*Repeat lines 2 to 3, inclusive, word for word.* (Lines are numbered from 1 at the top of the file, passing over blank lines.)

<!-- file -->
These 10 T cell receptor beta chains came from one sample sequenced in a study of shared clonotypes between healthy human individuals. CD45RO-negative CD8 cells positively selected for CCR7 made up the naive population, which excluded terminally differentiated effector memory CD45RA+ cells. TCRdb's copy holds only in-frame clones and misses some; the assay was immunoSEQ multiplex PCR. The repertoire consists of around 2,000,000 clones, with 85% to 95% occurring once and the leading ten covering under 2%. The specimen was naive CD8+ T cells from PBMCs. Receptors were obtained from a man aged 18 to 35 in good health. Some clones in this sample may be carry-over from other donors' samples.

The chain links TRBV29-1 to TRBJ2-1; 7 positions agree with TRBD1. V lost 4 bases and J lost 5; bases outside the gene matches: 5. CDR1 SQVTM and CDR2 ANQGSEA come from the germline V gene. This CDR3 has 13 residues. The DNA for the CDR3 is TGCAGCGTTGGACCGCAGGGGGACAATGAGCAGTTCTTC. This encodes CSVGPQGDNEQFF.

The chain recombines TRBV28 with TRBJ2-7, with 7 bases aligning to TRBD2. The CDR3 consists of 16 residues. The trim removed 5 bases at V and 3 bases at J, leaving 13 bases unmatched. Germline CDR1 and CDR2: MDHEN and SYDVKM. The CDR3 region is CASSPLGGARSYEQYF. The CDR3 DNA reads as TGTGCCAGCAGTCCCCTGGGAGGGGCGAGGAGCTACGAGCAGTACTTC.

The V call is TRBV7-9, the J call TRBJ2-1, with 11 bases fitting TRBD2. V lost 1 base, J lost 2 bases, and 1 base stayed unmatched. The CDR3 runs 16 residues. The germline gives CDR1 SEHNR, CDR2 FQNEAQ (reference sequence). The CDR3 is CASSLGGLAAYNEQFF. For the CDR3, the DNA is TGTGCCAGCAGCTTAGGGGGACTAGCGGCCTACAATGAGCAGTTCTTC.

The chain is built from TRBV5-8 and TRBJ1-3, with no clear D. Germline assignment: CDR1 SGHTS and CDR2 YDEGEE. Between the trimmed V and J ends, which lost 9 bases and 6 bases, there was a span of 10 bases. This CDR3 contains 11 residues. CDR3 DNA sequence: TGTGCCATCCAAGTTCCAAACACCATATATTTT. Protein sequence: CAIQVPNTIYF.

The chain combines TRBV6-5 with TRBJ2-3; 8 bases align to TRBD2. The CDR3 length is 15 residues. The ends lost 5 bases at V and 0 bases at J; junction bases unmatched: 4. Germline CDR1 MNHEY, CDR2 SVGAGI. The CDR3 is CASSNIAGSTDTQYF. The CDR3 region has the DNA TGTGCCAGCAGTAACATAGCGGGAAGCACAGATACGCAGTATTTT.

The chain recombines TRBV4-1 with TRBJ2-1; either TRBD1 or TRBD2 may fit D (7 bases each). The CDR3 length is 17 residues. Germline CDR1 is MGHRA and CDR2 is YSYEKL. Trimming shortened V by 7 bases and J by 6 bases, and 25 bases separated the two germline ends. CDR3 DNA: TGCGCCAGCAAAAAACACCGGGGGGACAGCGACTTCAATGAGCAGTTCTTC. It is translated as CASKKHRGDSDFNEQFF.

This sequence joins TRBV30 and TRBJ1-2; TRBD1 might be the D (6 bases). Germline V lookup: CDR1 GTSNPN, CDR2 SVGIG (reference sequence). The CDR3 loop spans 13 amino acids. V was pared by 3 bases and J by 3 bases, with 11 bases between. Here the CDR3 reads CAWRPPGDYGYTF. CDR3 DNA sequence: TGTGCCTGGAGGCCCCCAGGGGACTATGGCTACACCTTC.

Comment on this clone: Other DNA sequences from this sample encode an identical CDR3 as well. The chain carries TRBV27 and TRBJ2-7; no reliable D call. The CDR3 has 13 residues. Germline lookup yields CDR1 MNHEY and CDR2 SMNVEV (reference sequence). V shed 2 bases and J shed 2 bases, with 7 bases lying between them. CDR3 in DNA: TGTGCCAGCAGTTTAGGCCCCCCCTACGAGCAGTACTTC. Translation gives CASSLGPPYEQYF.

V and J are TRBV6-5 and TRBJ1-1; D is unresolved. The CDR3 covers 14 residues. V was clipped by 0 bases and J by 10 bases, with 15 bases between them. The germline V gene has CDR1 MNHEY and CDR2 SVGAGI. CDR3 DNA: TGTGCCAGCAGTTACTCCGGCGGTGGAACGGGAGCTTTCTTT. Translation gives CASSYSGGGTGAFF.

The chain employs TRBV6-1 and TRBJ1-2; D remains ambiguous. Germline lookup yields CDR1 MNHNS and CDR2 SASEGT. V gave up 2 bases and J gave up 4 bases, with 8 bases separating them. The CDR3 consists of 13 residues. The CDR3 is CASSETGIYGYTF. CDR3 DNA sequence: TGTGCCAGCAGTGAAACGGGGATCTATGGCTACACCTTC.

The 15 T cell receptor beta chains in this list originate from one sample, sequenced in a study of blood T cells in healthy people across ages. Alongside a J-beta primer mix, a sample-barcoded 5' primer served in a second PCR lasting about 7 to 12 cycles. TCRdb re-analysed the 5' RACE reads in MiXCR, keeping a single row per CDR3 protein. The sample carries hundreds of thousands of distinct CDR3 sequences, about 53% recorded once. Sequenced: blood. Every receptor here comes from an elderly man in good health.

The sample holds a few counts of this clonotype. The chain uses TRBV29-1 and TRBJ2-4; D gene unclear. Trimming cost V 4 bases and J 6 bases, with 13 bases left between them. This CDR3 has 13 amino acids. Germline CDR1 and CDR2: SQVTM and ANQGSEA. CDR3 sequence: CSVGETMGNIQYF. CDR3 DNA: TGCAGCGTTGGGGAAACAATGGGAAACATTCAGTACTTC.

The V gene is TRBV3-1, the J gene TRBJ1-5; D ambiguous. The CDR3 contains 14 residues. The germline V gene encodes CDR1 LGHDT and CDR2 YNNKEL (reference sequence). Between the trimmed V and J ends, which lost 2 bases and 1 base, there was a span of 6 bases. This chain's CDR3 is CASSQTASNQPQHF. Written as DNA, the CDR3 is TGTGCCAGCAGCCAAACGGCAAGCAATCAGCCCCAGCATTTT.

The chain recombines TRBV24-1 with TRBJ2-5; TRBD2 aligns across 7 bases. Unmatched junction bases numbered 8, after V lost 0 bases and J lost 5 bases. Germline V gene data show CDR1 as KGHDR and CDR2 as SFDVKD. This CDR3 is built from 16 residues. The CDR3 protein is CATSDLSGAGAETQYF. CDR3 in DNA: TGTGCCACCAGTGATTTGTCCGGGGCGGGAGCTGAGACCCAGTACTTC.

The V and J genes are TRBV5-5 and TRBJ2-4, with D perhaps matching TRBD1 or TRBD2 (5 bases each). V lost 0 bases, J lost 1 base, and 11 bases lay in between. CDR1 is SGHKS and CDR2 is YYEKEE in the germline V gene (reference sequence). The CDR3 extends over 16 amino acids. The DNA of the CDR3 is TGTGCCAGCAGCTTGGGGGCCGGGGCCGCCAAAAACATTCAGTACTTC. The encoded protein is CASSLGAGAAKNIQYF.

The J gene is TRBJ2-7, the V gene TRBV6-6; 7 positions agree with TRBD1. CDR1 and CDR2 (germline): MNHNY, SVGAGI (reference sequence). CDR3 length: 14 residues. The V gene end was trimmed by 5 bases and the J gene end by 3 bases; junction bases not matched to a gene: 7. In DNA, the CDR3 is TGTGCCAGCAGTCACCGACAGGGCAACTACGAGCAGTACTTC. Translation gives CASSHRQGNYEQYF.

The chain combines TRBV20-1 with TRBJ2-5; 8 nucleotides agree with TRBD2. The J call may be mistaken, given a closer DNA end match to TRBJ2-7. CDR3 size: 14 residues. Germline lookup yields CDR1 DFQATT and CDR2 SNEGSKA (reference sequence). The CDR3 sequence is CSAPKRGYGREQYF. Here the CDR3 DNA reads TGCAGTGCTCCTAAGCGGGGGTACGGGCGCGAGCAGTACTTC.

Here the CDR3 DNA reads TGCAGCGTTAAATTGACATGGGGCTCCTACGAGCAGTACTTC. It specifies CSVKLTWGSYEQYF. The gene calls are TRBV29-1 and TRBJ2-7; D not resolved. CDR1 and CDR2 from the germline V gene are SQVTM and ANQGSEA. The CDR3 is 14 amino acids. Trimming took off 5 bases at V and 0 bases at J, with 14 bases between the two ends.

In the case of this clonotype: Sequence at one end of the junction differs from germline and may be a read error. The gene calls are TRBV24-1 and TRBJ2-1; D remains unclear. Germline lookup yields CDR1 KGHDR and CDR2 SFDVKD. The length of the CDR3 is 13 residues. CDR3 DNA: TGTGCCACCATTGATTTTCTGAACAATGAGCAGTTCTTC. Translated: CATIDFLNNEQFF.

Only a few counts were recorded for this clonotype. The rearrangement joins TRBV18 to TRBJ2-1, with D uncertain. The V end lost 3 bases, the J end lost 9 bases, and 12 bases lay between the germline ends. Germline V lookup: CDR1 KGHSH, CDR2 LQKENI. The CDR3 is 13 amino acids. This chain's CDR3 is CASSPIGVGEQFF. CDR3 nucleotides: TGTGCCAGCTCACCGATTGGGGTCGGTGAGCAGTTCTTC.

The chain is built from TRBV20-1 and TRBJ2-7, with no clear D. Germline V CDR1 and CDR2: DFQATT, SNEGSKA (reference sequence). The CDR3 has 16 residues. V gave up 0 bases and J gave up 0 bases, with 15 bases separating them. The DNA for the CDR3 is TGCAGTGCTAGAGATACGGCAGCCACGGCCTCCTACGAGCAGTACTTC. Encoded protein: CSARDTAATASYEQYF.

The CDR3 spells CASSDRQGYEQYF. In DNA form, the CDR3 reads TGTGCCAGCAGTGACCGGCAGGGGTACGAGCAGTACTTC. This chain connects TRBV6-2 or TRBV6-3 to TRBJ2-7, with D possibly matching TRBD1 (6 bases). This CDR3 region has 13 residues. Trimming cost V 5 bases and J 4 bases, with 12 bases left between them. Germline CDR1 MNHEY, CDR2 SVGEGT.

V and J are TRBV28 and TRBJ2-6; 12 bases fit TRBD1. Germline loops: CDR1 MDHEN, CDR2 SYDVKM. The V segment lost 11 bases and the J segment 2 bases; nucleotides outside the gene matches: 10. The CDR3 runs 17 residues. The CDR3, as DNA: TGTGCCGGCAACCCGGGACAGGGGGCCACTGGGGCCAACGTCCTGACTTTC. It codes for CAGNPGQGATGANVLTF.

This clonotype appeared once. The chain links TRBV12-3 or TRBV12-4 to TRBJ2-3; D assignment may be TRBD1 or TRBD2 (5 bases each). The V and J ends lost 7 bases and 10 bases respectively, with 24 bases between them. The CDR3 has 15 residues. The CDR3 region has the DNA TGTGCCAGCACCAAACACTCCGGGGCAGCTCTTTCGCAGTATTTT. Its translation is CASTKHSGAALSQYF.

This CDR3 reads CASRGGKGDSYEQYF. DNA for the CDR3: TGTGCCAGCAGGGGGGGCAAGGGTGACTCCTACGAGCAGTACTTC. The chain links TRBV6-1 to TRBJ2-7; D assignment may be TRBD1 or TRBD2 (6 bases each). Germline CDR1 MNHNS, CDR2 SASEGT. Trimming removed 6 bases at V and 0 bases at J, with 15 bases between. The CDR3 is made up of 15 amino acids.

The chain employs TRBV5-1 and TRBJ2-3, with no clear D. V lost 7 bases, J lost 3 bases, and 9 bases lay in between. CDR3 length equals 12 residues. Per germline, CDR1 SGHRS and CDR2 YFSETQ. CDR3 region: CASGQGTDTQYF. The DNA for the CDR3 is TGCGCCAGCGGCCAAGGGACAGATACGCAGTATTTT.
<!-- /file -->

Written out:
The chain links TRBV29-1 to TRBJ2-1; 7 positions agree with TRBD1. V lost 4 bases and J lost 5; bases outside the gene matches: 5. CDR1 SQVTM and CDR2 ANQGSEA come from the germline V gene. This CDR3 has 13 residues. The DNA for the CDR3 is TGCAGCGTTGGACCGCAGGGGGACAATGAGCAGTTCTTC. This encodes CSVGPQGDNEQFF.

The chain recombines TRBV28 with TRBJ2-7, with 7 bases aligning to TRBD2. The CDR3 consists of 16 residues. The trim removed 5 bases at V and 3 bases at J, leaving 13 bases unmatched. Germline CDR1 and CDR2: MDHEN and SYDVKM. The CDR3 region is CASSPLGGARSYEQYF. The CDR3 DNA reads as TGTGCCAGCAGTCCCCTGGGAGGGGCGAGGAGCTACGAGCAGTACTTC.